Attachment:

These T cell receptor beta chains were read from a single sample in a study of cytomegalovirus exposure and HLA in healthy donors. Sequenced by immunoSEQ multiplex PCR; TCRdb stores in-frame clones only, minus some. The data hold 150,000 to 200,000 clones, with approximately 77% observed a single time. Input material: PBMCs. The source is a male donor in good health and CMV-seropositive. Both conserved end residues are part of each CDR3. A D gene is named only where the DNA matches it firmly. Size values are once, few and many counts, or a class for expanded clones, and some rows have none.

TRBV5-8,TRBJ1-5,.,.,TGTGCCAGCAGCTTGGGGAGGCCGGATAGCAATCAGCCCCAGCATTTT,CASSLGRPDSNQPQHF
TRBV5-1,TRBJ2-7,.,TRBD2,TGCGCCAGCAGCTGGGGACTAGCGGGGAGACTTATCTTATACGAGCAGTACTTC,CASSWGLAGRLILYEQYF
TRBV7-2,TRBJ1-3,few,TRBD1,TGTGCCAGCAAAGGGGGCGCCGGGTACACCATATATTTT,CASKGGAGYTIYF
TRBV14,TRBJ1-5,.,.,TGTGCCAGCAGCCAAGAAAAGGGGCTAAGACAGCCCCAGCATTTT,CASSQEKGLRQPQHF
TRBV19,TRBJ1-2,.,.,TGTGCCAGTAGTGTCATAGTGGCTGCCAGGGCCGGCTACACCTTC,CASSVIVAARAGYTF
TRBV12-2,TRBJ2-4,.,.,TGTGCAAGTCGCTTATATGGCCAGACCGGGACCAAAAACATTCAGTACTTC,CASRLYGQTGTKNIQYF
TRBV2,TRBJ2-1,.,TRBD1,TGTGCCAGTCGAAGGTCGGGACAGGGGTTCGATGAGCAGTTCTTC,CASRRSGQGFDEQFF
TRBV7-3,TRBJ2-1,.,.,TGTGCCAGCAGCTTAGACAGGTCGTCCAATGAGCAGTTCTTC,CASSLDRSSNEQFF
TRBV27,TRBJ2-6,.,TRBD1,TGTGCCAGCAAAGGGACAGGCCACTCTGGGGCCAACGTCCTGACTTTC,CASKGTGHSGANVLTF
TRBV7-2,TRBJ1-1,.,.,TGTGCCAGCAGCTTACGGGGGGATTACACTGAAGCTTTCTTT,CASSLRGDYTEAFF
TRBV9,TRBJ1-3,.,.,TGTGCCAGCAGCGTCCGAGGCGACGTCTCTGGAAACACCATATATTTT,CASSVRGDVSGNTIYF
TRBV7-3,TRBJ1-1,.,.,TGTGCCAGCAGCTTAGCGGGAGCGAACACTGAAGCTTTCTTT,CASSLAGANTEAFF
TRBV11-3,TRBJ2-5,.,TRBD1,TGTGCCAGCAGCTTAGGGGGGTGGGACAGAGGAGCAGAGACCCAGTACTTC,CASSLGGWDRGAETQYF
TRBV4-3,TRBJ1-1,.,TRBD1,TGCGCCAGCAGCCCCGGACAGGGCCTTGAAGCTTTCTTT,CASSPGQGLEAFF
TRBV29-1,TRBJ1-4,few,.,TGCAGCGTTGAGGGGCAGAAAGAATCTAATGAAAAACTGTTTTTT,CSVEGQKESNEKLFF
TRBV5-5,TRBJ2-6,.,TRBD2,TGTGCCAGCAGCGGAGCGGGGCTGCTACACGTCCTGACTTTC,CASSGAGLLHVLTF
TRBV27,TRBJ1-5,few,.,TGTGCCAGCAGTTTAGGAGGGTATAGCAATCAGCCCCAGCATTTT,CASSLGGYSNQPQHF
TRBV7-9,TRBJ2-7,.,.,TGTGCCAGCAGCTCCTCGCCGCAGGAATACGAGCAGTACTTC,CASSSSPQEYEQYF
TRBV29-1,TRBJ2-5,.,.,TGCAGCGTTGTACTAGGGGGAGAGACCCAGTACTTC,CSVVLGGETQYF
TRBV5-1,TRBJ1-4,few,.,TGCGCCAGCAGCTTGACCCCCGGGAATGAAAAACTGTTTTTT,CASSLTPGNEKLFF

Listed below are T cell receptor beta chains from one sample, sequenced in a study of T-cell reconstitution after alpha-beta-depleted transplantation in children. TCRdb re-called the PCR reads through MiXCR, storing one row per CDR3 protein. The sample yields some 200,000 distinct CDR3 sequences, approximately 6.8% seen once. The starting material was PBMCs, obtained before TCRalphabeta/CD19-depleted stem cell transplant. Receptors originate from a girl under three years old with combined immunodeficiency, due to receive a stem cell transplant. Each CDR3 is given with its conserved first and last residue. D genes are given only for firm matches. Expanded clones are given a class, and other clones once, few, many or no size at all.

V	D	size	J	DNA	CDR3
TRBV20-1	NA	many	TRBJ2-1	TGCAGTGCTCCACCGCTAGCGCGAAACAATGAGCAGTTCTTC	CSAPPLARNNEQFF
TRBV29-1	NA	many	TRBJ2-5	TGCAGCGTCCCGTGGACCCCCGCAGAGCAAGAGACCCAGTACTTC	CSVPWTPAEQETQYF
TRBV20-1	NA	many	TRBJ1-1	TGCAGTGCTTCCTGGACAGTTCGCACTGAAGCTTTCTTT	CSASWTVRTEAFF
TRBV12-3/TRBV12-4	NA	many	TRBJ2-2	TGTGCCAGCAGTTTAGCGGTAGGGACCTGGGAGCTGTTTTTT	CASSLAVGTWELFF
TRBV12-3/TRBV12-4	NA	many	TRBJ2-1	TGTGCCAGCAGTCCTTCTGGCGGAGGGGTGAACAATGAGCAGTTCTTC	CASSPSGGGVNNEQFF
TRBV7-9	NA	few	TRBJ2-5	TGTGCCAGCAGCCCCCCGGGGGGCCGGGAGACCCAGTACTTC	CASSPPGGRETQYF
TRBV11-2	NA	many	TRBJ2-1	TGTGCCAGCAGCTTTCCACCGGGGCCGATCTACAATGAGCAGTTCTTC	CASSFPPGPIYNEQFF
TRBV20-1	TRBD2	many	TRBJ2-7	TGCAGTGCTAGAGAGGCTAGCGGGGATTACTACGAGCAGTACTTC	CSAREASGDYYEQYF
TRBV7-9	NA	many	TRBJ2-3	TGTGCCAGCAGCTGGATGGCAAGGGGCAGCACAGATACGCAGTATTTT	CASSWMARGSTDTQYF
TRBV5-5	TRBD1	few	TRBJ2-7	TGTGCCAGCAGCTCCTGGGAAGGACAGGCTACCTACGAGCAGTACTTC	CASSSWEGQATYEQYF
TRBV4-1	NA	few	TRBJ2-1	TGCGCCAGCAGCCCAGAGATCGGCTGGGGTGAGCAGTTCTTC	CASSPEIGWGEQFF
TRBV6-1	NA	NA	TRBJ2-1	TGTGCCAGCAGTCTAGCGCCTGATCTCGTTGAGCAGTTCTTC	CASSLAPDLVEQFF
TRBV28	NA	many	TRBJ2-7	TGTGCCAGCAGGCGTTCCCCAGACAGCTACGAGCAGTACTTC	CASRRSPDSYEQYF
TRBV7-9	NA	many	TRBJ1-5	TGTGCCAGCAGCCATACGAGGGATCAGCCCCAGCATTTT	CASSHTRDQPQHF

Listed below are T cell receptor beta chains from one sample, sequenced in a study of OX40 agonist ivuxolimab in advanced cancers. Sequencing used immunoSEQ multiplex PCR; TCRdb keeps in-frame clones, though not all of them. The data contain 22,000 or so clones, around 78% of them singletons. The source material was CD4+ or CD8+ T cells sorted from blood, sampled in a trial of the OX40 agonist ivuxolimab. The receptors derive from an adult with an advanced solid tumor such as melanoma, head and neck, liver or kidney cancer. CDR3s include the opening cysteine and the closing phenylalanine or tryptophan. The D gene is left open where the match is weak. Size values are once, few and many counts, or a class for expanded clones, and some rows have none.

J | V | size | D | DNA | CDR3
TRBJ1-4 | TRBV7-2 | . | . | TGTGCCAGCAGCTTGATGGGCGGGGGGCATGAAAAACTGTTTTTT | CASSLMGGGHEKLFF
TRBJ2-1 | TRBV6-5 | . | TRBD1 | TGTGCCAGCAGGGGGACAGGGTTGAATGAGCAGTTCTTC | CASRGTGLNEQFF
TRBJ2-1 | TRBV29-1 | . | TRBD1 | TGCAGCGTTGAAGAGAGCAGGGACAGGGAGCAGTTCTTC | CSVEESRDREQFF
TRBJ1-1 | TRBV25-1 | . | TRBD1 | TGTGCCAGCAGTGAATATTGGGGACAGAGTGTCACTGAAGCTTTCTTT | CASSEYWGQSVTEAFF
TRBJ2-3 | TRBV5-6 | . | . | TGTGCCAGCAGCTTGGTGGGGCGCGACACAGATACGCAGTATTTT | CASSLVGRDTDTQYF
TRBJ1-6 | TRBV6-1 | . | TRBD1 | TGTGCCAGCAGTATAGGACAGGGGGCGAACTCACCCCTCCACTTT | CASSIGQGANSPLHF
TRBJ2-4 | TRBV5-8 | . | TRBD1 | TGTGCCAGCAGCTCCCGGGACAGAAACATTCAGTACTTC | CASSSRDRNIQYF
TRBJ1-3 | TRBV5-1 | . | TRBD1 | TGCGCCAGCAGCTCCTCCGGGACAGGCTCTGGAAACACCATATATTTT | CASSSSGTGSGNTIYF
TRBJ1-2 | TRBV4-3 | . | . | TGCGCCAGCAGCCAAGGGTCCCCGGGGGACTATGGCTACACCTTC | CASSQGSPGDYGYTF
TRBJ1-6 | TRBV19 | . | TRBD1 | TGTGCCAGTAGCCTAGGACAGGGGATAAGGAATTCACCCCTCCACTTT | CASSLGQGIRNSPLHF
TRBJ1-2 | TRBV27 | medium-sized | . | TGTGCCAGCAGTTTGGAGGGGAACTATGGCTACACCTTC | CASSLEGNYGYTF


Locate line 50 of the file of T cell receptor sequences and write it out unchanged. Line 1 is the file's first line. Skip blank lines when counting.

TRBJ1-2 | TRBV27 | medium-sized | . | TGTGCCAGCAGTTTGGAGGGGAACTATGGCTACACCTTC | CASSLEGNYGYTF